There used to be a family with four boys over the road from us. Whenever they came over the two youngest boys, without fail, would make a beeline for dd's lovely wooden doll's house. They happily played with it for hours, not wanting to leave.

Walking down the isles of any toy shop these days does makes my blood boil though. They even label the isles 'girls' and 'boys'. I'm sure they didn't use to.

Yama Mon 11-Jul-11 20:21:18

Yes, agree with Wiidram. It is the putting of toys like diggers and cars etc onto the 'boys' isle which pisses me off. Not boys toys.

dustyhousewithdustypeople Mon 11-Jul-11 20:33:38

My 4 year old DS loves pink sparkly things and always chooses a girly dressing up outfit at preschool.

It really annoys me how toys seem to have to be 'boys' or 'girls'. I think it's just to make it less likely we'll pass them on to siblings and therefore spend more on new toys.

Dora has definitely got more 'girly', my boys have gone right off it now. I used to think she was a good, brave, interesting role model for girls.

Takver Mon 11-Jul-11 21:14:04

Jackson, your point no. 2 is one that I've wondered about a lot

"How often do we fall into this trap? Judging pink and sparkly as shallow/ silly whilst respecting tamer/ manly looks."

I think I'm definitely guilty of having been secretly very chuffed that my dd didn't ever particularly go for all the sparkly/frilly/dress-uppy sorts of things.

Logically speaking, there's no reason that this stuff is bad per se - lots of small children do love sparkly pretty things, and why shouldn't they dress up (girls and boys) as fairies just as much as firefighters.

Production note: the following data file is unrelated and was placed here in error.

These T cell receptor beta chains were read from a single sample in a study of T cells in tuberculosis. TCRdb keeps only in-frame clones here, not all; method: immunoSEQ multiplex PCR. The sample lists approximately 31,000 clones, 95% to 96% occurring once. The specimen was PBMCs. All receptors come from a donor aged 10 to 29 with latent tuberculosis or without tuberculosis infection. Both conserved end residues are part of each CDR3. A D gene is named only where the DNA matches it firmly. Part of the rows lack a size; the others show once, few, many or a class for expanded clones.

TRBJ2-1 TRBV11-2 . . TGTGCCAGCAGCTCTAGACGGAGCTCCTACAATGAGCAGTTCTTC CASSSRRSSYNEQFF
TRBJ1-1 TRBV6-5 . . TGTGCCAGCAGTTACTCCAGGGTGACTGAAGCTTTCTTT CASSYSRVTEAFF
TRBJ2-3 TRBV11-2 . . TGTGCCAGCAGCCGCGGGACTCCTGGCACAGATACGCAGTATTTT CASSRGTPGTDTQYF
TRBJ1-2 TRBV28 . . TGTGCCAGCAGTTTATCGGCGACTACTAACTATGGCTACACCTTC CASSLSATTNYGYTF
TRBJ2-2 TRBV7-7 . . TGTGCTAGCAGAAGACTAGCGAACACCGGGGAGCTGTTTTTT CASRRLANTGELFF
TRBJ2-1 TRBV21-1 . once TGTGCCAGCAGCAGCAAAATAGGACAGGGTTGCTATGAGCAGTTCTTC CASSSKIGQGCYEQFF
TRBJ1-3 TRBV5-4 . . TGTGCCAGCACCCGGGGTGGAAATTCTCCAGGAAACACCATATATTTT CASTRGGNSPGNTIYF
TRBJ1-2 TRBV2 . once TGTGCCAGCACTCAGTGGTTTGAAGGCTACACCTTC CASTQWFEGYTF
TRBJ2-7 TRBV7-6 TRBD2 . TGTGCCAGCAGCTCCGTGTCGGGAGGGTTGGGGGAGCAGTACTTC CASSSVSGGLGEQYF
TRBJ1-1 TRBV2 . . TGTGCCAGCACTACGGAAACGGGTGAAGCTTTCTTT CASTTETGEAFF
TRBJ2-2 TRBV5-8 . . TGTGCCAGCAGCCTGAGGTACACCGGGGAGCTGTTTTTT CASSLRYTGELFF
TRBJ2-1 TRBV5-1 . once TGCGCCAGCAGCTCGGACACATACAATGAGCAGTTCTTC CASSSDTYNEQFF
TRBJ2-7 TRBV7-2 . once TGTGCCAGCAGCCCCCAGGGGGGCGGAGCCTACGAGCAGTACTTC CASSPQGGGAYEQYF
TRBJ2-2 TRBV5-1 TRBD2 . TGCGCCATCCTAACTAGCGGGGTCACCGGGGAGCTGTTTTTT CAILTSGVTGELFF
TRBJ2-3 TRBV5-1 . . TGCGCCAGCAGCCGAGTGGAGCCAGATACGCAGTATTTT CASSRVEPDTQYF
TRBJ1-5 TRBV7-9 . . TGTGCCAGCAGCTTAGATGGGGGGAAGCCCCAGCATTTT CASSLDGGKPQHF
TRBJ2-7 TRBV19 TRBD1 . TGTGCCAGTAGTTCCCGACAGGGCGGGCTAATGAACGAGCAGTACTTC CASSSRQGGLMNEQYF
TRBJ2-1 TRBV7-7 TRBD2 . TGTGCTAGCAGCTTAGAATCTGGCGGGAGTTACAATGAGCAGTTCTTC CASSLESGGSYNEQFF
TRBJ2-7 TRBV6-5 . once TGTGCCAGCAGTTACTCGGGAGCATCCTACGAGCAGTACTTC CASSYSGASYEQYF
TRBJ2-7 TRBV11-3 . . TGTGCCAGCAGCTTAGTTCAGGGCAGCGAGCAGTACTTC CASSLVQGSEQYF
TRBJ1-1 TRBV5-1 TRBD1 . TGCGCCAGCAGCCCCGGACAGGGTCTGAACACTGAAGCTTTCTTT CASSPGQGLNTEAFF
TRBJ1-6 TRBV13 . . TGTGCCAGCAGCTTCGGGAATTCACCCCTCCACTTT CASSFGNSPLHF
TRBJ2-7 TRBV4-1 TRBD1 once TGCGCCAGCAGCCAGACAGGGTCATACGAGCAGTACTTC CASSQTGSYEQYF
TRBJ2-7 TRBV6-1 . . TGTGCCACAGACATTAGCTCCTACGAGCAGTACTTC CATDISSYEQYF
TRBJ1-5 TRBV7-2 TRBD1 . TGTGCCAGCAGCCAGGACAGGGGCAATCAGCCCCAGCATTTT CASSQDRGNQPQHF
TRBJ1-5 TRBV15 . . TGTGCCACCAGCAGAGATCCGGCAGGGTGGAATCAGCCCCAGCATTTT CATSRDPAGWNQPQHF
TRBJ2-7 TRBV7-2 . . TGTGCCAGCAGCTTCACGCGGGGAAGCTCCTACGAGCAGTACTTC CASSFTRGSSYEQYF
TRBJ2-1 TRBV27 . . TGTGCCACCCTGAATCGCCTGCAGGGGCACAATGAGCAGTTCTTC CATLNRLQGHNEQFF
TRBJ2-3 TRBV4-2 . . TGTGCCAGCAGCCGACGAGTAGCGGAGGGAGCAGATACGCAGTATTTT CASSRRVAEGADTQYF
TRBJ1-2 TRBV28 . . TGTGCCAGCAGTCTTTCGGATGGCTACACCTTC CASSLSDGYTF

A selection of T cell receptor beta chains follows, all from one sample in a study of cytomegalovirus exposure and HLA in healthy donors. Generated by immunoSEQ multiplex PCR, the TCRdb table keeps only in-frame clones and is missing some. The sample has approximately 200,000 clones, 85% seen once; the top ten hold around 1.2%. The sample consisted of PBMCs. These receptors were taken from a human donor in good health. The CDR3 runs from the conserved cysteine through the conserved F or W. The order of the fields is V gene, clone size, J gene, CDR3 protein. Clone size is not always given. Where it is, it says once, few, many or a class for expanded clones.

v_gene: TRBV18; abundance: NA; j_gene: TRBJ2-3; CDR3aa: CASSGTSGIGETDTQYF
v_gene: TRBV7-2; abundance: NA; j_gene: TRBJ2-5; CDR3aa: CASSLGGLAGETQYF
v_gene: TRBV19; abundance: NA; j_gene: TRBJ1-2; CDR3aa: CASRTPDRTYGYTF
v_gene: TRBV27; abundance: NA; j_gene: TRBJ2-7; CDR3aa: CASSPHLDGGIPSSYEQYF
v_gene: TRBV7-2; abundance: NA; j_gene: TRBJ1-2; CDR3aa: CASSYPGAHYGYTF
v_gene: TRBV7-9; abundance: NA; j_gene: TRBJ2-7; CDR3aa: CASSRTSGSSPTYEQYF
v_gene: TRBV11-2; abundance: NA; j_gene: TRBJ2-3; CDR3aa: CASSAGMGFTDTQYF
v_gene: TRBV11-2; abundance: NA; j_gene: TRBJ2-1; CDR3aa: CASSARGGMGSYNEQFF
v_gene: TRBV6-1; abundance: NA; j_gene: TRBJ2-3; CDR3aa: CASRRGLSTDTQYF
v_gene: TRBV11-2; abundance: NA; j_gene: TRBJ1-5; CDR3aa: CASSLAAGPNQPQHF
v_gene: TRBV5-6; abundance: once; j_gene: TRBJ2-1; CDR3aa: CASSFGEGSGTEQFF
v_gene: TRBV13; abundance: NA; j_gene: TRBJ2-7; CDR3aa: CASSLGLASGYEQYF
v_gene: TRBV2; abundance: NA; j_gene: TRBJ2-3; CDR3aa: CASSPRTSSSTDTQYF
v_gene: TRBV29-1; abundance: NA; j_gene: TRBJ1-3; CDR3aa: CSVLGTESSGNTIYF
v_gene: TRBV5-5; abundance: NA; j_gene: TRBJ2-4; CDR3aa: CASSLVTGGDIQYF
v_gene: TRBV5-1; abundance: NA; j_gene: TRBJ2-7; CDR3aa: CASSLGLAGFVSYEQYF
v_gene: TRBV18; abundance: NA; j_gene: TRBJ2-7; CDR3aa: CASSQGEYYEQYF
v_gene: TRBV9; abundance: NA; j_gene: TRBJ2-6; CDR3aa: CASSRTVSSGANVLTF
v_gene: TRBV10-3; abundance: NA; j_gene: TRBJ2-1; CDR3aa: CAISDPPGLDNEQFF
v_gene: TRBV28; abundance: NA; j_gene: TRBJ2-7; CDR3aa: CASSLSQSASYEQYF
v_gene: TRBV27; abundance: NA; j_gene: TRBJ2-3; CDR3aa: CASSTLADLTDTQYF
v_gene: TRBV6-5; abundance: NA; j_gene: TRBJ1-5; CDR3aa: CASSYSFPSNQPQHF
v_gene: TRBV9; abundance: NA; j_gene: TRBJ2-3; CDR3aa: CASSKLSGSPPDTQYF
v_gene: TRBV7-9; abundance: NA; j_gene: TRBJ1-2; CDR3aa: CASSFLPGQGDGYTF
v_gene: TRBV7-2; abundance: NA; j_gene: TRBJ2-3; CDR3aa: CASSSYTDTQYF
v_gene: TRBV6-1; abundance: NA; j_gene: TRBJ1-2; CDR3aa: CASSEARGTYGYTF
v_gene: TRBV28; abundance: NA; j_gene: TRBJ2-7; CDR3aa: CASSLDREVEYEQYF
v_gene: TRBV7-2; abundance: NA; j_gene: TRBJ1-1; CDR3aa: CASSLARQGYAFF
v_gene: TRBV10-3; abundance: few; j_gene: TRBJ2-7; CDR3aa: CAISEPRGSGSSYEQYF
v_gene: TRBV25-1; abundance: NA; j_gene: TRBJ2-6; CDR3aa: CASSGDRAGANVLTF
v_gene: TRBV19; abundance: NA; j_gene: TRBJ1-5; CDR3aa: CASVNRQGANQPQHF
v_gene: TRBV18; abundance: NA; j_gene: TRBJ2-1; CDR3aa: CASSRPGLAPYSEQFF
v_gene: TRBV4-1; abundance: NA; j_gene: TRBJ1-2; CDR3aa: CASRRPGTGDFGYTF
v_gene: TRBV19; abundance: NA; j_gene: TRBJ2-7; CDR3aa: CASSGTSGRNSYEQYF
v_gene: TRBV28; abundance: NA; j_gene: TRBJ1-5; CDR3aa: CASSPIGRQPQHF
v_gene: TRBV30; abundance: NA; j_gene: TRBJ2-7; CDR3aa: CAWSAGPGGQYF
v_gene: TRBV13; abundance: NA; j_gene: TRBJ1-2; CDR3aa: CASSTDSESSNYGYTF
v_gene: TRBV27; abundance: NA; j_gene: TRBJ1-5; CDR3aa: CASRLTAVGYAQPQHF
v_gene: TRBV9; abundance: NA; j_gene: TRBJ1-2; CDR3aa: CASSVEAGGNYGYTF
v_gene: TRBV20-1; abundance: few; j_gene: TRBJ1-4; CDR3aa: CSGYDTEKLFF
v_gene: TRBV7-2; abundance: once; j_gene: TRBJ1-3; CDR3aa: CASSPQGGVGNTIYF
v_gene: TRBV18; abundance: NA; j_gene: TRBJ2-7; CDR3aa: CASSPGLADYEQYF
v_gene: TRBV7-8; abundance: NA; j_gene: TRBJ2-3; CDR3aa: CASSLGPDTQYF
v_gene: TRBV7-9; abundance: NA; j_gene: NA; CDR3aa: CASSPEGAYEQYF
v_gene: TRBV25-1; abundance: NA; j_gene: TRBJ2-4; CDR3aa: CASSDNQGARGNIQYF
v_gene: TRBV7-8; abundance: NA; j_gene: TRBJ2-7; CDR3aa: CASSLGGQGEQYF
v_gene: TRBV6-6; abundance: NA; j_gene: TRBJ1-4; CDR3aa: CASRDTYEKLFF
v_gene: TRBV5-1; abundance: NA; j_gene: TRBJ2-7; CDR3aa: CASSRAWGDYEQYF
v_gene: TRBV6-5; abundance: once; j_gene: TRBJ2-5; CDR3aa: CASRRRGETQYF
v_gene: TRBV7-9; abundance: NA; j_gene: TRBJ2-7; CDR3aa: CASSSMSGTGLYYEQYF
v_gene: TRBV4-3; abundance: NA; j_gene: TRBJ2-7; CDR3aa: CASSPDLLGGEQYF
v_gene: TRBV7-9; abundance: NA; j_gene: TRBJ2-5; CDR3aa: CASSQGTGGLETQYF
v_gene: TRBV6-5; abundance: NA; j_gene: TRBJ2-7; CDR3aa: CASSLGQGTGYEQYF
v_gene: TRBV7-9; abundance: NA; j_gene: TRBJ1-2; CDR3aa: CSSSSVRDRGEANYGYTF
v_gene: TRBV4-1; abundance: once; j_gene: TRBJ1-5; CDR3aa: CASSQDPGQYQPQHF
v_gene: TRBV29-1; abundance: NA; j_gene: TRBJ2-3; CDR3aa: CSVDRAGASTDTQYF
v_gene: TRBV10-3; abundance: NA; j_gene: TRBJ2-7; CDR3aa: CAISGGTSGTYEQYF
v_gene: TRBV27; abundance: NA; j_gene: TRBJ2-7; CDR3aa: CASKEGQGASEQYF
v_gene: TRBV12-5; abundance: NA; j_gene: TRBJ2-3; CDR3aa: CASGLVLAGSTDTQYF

I'm finding this very hard to put into words, but I do feel that there is a danger of achieving the opposite of what we mean to do, and actually teaching our girls that 'girly' things are bad, and therefore - by inference - that male things are better.

Clearly that doesn't mean that I want to dress my daughter head to toe in pink frills (good thing as she's stubborn thoroughly indoctrinated and won't wear anything but trousers). But somehow there needs to be a middle way of making sure we are just pointing out that pink/frilly doesn't mean female, rather than implying female = bad.

Damn, totally failing to say what I mean, I think.

JacksonPollocks Mon 11-Jul-11 21:40:16

Takver, you've expanded on my feelings well. It's almost as if pink/ girly is slightly shameful, or more specifically, is to be associated with lower intelligence and aspirations. Even though it's not my kind of film I always liked the sentiment of 'Legally Blonde'. Only in my twenties do I now feel comfortable having a bright pink diary at work and dressing in a traditionally girly way. I've been brought up that intellectual=a more manly style. Now I have the confidence to be girly without feeling I loose professionalism. A mix of styles and mannerisms, including my long pink nails, is healthy in my opinion.